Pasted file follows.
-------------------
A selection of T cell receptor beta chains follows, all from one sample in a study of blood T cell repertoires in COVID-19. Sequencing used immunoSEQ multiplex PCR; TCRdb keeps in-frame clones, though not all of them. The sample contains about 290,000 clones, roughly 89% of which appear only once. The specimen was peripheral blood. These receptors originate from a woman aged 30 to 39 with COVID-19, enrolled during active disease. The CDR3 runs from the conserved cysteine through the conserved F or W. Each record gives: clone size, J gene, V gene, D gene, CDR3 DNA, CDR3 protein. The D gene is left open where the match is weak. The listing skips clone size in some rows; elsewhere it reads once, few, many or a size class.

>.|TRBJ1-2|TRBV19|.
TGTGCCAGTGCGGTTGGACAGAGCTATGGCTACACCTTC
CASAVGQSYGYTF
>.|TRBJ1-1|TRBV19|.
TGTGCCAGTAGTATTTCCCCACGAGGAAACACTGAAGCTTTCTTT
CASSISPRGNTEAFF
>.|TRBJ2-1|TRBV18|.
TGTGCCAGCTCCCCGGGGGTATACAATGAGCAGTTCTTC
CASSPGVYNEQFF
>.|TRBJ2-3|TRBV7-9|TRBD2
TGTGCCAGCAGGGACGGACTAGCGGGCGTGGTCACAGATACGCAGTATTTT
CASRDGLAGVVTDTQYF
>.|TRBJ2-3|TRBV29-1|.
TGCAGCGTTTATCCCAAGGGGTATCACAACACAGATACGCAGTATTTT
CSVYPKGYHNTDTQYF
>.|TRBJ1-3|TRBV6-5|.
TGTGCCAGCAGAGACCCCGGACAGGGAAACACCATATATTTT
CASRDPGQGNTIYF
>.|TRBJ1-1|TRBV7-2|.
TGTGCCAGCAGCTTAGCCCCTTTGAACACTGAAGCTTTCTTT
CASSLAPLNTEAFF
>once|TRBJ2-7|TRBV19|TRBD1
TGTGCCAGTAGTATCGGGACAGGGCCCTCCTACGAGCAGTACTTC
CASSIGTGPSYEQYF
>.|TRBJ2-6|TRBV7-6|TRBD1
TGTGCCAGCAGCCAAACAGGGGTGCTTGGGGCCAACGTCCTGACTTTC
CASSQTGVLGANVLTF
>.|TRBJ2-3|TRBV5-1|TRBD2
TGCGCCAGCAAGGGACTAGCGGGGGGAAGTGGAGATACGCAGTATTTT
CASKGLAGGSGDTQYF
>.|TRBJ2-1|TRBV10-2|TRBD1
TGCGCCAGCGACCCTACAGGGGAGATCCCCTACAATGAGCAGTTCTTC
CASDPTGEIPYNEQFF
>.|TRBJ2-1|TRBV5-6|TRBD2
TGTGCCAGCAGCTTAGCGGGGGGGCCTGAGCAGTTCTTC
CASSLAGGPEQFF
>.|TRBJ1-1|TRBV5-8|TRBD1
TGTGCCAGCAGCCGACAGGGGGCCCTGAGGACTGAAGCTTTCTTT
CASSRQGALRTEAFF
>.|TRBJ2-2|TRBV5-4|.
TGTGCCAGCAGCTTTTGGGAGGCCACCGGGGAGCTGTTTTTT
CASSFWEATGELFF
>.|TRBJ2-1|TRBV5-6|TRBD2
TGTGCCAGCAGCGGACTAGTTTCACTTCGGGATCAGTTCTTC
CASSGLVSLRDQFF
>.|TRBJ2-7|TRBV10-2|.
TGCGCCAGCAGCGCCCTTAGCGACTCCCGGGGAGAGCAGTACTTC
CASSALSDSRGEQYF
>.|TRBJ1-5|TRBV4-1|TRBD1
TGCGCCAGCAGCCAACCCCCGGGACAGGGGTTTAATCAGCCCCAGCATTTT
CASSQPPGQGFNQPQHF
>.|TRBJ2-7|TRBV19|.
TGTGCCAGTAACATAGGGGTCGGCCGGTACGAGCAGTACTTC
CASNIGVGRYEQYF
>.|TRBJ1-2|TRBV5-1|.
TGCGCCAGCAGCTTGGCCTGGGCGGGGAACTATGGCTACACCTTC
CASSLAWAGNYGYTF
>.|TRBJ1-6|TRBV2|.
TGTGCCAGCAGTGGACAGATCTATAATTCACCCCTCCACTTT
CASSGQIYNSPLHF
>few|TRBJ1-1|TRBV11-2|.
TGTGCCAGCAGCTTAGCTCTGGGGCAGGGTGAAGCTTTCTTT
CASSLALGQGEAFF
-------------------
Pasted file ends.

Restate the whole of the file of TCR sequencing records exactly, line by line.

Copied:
A selection of T cell receptor beta chains follows, all from one sample in a study of blood T cell repertoires in COVID-19. Sequencing used immunoSEQ multiplex PCR; TCRdb keeps in-frame clones, though not all of them. The sample contains about 290,000 clones, roughly 89% of which appear only once. The specimen was peripheral blood. These receptors originate from a woman aged 30 to 39 with COVID-19, enrolled during active disease. The CDR3 runs from the conserved cysteine through the conserved F or W. Each record gives: clone size, J gene, V gene, D gene, CDR3 DNA, CDR3 protein. The D gene is left open where the match is weak. The listing skips clone size in some rows; elsewhere it reads once, few, many or a size class.

>.|TRBJ1-2|TRBV19|.
TGTGCCAGTGCGGTTGGACAGAGCTATGGCTACACCTTC
CASAVGQSYGYTF
>.|TRBJ1-1|TRBV19|.
TGTGCCAGTAGTATTTCCCCACGAGGAAACACTGAAGCTTTCTTT
CASSISPRGNTEAFF
>.|TRBJ2-1|TRBV18|.
TGTGCCAGCTCCCCGGGGGTATACAATGAGCAGTTCTTC
CASSPGVYNEQFF
>.|TRBJ2-3|TRBV7-9|TRBD2
TGTGCCAGCAGGGACGGACTAGCGGGCGTGGTCACAGATACGCAGTATTTT
CASRDGLAGVVTDTQYF
>.|TRBJ2-3|TRBV29-1|.
TGCAGCGTTTATCCCAAGGGGTATCACAACACAGATACGCAGTATTTT
CSVYPKGYHNTDTQYF
>.|TRBJ1-3|TRBV6-5|.
TGTGCCAGCAGAGACCCCGGACAGGGAAACACCATATATTTT
CASRDPGQGNTIYF
>.|TRBJ1-1|TRBV7-2|.
TGTGCCAGCAGCTTAGCCCCTTTGAACACTGAAGCTTTCTTT
CASSLAPLNTEAFF
>once|TRBJ2-7|TRBV19|TRBD1
TGTGCCAGTAGTATCGGGACAGGGCCCTCCTACGAGCAGTACTTC
CASSIGTGPSYEQYF
>.|TRBJ2-6|TRBV7-6|TRBD1
TGTGCCAGCAGCCAAACAGGGGTGCTTGGGGCCAACGTCCTGACTTTC
CASSQTGVLGANVLTF
>.|TRBJ2-3|TRBV5-1|TRBD2
TGCGCCAGCAAGGGACTAGCGGGGGGAAGTGGAGATACGCAGTATTTT
CASKGLAGGSGDTQYF
>.|TRBJ2-1|TRBV10-2|TRBD1
TGCGCCAGCGACCCTACAGGGGAGATCCCCTACAATGAGCAGTTCTTC
CASDPTGEIPYNEQFF
>.|TRBJ2-1|TRBV5-6|TRBD2
TGTGCCAGCAGCTTAGCGGGGGGGCCTGAGCAGTTCTTC
CASSLAGGPEQFF
>.|TRBJ1-1|TRBV5-8|TRBD1
TGTGCCAGCAGCCGACAGGGGGCCCTGAGGACTGAAGCTTTCTTT
CASSRQGALRTEAFF
>.|TRBJ2-2|TRBV5-4|.
TGTGCCAGCAGCTTTTGGGAGGCCACCGGGGAGCTGTTTTTT
CASSFWEATGELFF
>.|TRBJ2-1|TRBV5-6|TRBD2
TGTGCCAGCAGCGGACTAGTTTCACTTCGGGATCAGTTCTTC
CASSGLVSLRDQFF
>.|TRBJ2-7|TRBV10-2|.
TGCGCCAGCAGCGCCCTTAGCGACTCCCGGGGAGAGCAGTACTTC
CASSALSDSRGEQYF
>.|TRBJ1-5|TRBV4-1|TRBD1
TGCGCCAGCAGCCAACCCCCGGGACAGGGGTTTAATCAGCCCCAGCATTTT
CASSQPPGQGFNQPQHF
>.|TRBJ2-7|TRBV19|.
TGTGCCAGTAACATAGGGGTCGGCCGGTACGAGCAGTACTTC
CASNIGVGRYEQYF
>.|TRBJ1-2|TRBV5-1|.
TGCGCCAGCAGCTTGGCCTGGGCGGGGAACTATGGCTACACCTTC
CASSLAWAGNYGYTF
>.|TRBJ1-6|TRBV2|.
TGTGCCAGCAGTGGACAGATCTATAATTCACCCCTCCACTTT
CASSGQIYNSPLHF
>few|TRBJ1-1|TRBV11-2|.
TGTGCCAGCAGCTTAGCTCTGGGGCAGGGTGAAGCTTTCTTT
CASSLALGQGEAFF